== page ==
The Marvin Gaye Election – Again

Sheer depression stops me scrolling back through these posts to look again at my observations on the last general election a distant two years ago, but I know one thing. I wrote a post with the title, ‘The Marvin Gaye Election’, aka ‘What’s Going On?’  And you know what?  Nope, me neither.

The weird 2015 election, when the Tories once more showed their true colours by waging savage warfare on their opponents, including their surprised coalition partners, was somehow unreadable.  The polls said that the numbers had barely moved since 2010.  No one party could win. Either the Tories, or Labour, could be in coalition-forming territory, possibly both.  The Lib Dems would be kingmakers, (or hostages). Who’s afraid of Nigel Farage?  Could Russell Brand and Milifandom swing the vote to Ed?

Where are they now? The past is another country. In our times, George Osborne edits a freesheet in his spare time, Cameron has gone for one long, blissful chillax, Ed Balls is a Dancing Queen.

And we have a PM who calls an election, and then legs it.

So.  One week out from the vote, and what do things look like?

Let’s start with the numbers.  The Tories are in the lead. By 20%. By 12%. By 3%.  You could call it a trend, except that the only trend is that the numbers look random.  YouGov is the rogue this time, saying it’s a tight race between Corbyn’s Labour, and Maybot’s Tories.  All the others say May is in big-to-massive majority territory.  So let’s not bother our pretty little heads with polling fluff.

How does the election feel?

It feels like a farce scripted by someone who doesn’t know anything about politics.  The Thick of It written, not by Armando Ianucci, but by EL James.  Fifty Shades of May.  She sure is a glutton for self-inflicted punishment.  Not that she can’t dish it out, too.  The Leaders’ Debate?  The Strong, Stable thing to do is clearly to send in a woman who’d lost her Dad two days earlier, to deputise.  Because if there’s one thing we know about May – she’s all heart.

Everyone says Jezzer’s having a good campaign.  Perhaps he is? I can’t say – I’m only a voter.  He moves from excited crowd, to excited crowd, but they are crowds of supporters.  The press aren’t told where he’ll be, and we voters certainly aren’t.  An example. Corbyn had a huge rally in Hebden Bridge.  I’m not surprised.  I know Hebden Bridge – lovely place, Brighton in the Pennines.  But it is one bit of the parliamentary constituency of Calder Valley, held since 2010 by the Tories, solidly Leave voting in the referendum, and that is much harder terrain for Labour than lovely little Hebden.  Is the Labour leader speaking to people beyond his own support base? I don’t know.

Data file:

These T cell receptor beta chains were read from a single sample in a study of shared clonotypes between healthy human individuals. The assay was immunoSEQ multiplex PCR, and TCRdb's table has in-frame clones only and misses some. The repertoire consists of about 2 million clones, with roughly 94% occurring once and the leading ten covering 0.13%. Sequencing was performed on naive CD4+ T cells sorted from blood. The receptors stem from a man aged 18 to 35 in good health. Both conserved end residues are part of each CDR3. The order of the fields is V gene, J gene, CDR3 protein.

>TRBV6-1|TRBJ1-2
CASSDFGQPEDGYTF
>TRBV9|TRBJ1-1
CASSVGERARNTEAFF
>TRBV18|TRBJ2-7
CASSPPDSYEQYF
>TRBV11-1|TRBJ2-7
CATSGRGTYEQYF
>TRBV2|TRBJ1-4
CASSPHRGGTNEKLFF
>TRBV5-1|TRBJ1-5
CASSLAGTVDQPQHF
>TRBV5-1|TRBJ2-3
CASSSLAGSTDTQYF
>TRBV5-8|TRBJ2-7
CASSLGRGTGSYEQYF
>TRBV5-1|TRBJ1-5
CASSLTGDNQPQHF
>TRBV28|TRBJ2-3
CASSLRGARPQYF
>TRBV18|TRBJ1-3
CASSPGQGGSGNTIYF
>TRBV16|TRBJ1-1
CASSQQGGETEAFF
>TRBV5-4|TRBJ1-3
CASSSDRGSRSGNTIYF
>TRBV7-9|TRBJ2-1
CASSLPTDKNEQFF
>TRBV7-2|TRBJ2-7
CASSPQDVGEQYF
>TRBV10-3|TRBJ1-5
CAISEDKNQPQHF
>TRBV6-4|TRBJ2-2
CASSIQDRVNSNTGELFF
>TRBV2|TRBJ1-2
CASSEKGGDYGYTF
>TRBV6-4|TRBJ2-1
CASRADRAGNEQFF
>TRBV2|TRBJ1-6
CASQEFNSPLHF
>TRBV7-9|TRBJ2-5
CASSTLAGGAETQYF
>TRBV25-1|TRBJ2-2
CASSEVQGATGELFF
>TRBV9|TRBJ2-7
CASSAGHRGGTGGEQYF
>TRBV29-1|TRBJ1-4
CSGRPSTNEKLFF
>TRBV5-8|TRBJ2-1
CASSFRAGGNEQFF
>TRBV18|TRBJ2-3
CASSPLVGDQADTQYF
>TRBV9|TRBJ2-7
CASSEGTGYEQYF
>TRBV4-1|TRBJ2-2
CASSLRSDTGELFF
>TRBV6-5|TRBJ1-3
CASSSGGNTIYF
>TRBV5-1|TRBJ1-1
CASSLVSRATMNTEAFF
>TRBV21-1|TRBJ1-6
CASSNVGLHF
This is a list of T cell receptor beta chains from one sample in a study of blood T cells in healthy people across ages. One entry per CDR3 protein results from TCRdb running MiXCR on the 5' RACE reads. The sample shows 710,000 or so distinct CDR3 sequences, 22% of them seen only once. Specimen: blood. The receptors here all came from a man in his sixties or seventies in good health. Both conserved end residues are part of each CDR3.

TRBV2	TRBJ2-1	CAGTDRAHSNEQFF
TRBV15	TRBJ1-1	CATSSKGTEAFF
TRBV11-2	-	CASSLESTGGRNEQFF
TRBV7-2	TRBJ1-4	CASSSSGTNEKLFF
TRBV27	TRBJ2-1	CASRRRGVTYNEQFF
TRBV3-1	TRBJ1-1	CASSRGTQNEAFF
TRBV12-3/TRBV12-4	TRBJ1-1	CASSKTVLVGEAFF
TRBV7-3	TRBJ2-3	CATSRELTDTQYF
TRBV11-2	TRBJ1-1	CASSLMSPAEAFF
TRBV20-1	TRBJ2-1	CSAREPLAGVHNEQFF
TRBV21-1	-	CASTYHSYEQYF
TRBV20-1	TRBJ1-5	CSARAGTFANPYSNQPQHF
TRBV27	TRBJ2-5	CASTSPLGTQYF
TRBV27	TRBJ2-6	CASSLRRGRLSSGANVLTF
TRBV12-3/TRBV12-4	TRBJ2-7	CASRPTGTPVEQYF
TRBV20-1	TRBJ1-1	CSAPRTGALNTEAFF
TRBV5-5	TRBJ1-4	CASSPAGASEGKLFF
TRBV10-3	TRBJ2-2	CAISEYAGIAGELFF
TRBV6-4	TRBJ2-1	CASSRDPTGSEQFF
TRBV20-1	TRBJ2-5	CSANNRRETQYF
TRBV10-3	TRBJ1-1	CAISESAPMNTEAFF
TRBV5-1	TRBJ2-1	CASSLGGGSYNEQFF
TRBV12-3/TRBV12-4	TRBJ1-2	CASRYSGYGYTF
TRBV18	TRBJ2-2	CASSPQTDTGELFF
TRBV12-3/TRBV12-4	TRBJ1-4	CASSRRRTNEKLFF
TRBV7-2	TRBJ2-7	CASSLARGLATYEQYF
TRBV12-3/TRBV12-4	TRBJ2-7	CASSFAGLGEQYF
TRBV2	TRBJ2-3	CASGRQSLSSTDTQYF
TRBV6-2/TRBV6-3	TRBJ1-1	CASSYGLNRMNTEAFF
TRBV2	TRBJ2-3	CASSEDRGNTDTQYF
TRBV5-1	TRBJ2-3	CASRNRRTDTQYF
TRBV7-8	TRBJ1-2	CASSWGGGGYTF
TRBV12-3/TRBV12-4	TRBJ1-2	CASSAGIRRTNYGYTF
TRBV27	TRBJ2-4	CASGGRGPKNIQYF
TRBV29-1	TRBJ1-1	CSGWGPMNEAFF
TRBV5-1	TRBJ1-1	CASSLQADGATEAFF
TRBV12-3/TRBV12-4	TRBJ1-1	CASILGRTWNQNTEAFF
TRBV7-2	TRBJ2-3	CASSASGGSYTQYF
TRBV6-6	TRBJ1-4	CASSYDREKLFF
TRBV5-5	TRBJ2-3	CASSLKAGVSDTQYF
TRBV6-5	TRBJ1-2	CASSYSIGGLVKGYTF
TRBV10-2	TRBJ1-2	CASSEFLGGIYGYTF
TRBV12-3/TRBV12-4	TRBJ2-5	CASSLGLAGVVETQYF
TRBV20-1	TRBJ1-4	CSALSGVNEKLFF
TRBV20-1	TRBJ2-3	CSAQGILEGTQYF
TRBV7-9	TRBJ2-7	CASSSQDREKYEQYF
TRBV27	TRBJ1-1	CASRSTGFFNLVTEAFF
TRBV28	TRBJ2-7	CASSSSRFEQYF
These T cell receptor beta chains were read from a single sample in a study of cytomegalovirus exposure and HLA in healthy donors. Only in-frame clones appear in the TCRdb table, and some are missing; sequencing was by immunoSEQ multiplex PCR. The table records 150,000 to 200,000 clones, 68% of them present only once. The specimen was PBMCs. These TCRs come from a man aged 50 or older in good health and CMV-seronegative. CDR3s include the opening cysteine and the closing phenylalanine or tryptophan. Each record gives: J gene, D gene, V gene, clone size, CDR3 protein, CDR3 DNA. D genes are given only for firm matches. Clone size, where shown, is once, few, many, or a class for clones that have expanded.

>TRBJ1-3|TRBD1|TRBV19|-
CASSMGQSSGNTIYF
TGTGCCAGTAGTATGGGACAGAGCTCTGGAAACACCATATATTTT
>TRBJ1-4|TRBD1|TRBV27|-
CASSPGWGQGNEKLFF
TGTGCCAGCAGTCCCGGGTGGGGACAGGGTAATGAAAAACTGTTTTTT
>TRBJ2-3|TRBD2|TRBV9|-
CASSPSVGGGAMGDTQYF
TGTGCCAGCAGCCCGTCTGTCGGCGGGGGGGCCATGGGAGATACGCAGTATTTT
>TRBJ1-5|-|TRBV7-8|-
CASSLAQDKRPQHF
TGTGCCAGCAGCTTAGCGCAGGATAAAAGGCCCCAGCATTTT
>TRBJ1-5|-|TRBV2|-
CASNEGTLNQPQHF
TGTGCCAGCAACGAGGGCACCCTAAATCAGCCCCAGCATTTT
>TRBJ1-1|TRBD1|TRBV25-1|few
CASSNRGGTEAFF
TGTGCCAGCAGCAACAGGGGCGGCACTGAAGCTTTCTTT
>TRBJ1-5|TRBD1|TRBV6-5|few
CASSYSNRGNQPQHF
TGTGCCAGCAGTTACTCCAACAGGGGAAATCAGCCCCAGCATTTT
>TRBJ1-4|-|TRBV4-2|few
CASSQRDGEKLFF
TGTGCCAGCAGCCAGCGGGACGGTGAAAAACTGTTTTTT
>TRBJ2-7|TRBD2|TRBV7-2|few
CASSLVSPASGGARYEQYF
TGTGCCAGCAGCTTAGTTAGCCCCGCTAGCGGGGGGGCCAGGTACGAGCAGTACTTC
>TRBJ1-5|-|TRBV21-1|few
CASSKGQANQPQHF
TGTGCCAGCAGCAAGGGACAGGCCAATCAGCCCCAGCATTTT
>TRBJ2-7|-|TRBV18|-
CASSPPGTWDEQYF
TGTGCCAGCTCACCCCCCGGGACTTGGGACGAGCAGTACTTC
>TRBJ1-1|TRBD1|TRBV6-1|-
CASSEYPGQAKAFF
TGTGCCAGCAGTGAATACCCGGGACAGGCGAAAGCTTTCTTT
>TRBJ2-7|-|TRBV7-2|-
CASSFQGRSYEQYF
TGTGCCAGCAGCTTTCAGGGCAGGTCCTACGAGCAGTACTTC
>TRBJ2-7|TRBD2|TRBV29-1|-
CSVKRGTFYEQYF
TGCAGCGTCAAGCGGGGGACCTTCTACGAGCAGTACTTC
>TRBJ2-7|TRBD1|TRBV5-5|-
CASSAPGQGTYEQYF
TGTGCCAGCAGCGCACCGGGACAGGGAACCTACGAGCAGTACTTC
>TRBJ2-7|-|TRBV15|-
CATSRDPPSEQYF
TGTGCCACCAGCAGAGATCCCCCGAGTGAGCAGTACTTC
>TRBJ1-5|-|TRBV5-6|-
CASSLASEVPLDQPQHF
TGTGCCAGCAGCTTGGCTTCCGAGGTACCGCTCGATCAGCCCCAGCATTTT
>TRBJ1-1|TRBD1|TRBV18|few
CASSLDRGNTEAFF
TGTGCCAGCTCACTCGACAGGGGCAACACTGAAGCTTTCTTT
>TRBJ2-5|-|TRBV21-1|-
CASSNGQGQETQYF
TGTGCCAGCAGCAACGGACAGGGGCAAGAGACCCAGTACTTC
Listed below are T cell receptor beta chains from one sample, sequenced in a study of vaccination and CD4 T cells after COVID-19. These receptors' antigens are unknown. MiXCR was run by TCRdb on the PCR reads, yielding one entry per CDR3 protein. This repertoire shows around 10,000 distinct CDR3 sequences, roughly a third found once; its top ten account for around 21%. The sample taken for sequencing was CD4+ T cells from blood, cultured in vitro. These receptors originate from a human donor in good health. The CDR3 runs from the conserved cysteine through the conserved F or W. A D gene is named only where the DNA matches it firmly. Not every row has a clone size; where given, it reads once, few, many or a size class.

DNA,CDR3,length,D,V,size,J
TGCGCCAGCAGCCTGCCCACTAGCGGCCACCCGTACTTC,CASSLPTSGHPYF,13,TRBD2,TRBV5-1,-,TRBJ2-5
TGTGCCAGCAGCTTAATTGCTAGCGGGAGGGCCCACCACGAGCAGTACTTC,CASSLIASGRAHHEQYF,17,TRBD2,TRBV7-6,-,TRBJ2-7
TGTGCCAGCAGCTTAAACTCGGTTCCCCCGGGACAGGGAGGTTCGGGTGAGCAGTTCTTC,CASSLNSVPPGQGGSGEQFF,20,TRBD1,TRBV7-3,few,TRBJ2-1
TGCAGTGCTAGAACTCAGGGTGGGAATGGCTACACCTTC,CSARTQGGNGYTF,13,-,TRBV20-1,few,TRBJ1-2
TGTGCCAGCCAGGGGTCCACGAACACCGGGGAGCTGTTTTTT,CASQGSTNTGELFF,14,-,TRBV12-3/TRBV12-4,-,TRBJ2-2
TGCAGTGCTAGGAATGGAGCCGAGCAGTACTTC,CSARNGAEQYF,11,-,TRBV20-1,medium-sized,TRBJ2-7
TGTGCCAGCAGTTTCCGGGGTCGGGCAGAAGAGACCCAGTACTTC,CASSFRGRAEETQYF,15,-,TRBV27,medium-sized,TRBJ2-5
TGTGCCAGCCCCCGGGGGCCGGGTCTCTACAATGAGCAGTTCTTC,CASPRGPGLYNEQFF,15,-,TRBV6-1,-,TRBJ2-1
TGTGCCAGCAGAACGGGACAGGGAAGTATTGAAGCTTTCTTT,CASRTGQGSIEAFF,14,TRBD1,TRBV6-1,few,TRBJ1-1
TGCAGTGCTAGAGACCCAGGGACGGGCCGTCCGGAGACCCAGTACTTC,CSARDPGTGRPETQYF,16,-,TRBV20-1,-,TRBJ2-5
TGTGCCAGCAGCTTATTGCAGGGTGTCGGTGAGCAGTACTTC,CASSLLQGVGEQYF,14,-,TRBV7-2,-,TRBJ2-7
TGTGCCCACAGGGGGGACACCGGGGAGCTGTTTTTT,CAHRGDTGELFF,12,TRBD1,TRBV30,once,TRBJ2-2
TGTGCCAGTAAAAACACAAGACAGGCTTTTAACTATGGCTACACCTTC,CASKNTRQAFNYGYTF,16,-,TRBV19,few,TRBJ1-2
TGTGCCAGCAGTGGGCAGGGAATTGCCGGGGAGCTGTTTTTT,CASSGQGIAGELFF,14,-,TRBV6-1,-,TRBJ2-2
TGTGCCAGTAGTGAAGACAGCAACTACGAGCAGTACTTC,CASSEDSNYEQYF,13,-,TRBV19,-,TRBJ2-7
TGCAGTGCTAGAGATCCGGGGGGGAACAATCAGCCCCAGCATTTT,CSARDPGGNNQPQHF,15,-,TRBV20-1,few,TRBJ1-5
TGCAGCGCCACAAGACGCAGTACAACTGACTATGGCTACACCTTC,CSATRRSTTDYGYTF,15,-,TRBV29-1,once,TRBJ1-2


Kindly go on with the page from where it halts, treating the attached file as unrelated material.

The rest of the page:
We do know that May isn’t resonating.  People seemed to like May when they didn’t know much about her, just about her carefully tended image as ‘strong’, decisive, and ‘not Cameron’.  She called the election because she fell for her own propaganda.  It might just be a short enough campaign for it to work, but it doesn’t augur well.  May means May.  Which was great as long as we didn’t know what May is. Now we do…. Will the wheels come off her Brexit ‘plans’ (?) as quickly?

I’m a Remoaner.  I thought Tim Farron had played a weak hand brilliantly when he claimed the 48% for the Lib Dems.  But this election has probably buried that conceit.  Labour’s parliamentary strategy over Brexit has been appalling, but it is slowly becoming clear what Labour’s emerging stealth strategy on Brexit might be.  Now isn’t the time to rehearse it,  but it seems to involve looking at Britain’s relationship with the EU from the other side – at putting Brexit into the mix with the EU’s need to restructure the Eurozone and reset relations with the East.  It’s an intelligent ‘have cake, and eat it’ strategy.  In other words, if no one knows what Brexit is, we might as well have a big, shiny Brexit that looks very much like Britain’s present EU membership, but with a different badge.

UKIP isn’t quite dead yet.  May has hoovered up some of its voters.  Some of its members, especially the ex-Tories may go home, too.  But there are people who once would have been right-wing Labour in its ranks.  They are able local politicians.  But whether they will muster 4 million votes this time?  It doesn’t feel likely.

As for Scotland and Northern Ireland, how their votes fall matters.  If non-Unionist parties do well in NI, that could hold down the numbers of potential MPs with pro-Tory leanings.  In Scotland, the reverse seems likely.  The re-birth of Scottish Conservatism might be May’s saviour.

Closer to home, I live in a Labour/Tory marginal, in an historically Tory seat.  I went to a local hustings meeting last night.  The Tory candidate is a personable-looking young woman with the ‘right’ CV for an ambitious Tory, complete with media training.  She’s a posher Justine Greening, a younger Amber Rudd, and a bit robotic.  Labour’s candidate is equally in the modern Labour mould, female, minority ethnic, articulate.  It feels like Labour might just hang on here.

So – what IS going on?  It all feels chaotic and unpredictable.  So could that be the result? Chaos? Don’t bet against it.

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